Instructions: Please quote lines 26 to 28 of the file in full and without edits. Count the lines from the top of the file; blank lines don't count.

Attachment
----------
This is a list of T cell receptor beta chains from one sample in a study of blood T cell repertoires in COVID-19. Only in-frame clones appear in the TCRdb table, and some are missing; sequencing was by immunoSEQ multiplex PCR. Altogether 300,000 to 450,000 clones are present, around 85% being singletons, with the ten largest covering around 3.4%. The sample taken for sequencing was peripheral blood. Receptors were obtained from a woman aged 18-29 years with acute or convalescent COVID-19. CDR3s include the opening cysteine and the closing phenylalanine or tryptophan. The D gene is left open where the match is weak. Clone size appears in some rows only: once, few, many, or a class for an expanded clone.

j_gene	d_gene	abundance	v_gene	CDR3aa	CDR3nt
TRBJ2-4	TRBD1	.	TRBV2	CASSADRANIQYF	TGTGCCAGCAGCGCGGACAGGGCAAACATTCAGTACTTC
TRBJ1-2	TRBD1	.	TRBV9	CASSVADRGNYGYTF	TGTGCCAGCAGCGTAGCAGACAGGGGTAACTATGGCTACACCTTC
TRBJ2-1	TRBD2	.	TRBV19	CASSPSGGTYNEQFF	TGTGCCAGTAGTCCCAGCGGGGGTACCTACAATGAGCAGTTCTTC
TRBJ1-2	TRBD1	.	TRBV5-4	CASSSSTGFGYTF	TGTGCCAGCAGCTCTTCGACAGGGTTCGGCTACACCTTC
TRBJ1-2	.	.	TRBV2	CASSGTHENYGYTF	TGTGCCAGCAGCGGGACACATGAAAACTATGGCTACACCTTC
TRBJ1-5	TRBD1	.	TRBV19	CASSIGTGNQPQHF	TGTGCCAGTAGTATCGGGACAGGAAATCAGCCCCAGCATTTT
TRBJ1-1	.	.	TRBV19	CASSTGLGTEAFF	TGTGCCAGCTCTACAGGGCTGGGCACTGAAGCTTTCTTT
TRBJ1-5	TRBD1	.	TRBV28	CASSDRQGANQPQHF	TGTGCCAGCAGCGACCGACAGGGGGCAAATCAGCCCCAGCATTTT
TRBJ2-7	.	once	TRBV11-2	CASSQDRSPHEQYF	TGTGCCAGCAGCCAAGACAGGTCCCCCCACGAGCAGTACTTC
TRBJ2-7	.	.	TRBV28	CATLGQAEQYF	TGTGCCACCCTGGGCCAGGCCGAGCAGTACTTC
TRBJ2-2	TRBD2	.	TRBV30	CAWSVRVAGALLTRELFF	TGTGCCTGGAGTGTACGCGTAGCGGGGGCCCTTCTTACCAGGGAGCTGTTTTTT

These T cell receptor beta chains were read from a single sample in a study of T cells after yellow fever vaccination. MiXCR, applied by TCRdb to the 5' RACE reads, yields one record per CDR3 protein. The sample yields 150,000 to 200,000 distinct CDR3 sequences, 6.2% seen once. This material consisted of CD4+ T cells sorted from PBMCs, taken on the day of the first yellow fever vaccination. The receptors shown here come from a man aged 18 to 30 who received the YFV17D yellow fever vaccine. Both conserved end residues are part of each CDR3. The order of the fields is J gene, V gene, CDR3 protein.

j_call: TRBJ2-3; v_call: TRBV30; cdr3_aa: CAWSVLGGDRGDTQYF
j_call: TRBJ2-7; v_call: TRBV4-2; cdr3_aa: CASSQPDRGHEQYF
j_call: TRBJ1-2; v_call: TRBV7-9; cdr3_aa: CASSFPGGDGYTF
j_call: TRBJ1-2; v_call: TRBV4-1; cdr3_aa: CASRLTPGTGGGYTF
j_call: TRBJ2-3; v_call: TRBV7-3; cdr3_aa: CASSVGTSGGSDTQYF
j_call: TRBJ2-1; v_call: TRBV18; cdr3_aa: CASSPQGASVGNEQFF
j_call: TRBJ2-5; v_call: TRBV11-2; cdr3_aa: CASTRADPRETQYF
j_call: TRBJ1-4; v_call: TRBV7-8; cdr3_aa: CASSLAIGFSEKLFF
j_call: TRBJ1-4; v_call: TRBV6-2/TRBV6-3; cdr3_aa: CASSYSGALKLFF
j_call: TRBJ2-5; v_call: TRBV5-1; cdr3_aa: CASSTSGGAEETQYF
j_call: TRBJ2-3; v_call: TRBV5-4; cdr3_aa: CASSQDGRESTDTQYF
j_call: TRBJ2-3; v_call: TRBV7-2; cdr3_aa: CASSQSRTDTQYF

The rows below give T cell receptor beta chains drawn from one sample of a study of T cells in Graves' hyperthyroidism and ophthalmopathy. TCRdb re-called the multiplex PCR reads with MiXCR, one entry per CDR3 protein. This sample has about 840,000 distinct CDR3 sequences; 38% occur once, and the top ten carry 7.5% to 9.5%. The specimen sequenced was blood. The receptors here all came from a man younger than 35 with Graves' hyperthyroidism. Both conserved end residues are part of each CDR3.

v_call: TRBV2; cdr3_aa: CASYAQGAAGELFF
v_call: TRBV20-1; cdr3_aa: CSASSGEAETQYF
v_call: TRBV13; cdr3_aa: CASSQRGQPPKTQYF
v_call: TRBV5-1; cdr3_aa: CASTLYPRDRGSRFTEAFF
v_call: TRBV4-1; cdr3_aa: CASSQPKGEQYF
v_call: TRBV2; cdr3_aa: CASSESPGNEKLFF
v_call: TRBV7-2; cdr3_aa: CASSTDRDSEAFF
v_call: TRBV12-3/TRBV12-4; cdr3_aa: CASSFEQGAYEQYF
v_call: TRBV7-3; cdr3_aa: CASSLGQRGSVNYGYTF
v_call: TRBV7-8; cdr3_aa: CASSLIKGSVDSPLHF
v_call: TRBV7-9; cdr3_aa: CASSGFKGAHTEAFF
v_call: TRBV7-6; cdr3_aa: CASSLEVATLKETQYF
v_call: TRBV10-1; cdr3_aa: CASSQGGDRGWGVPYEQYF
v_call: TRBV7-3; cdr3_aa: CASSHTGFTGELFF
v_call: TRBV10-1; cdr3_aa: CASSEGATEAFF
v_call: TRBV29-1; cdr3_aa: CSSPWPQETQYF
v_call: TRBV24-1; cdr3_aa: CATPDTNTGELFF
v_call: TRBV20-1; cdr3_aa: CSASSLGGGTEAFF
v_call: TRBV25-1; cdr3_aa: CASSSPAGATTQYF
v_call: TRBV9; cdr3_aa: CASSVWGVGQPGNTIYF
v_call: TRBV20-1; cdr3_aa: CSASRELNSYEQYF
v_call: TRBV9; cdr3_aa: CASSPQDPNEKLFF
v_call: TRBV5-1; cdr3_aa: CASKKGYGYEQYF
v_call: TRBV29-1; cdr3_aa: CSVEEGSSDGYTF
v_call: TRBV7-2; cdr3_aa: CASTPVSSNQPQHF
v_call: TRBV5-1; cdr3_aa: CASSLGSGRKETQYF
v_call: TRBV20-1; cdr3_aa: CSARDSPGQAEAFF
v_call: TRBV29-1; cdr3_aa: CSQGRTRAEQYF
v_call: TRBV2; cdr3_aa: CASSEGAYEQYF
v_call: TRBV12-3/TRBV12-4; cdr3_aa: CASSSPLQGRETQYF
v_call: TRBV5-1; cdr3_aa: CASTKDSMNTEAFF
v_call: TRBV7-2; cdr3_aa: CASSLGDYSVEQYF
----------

j_call: TRBJ2-3; v_call: TRBV7-2; cdr3_aa: CASSQSRTDTQYF

The rows below give T cell receptor beta chains drawn from one sample of a study of T cells in Graves' hyperthyroidism and ophthalmopathy. TCRdb re-called the multiplex PCR reads with MiXCR, one entry per CDR3 protein. This sample has about 840,000 distinct CDR3 sequences; 38% occur once, and the top ten carry 7.5% to 9.5%. The specimen sequenced was blood. The receptors here all came from a man younger than 35 with Graves' hyperthyroidism. Both conserved end residues are part of each CDR3.

v_call: TRBV2; cdr3_aa: CASYAQGAAGELFF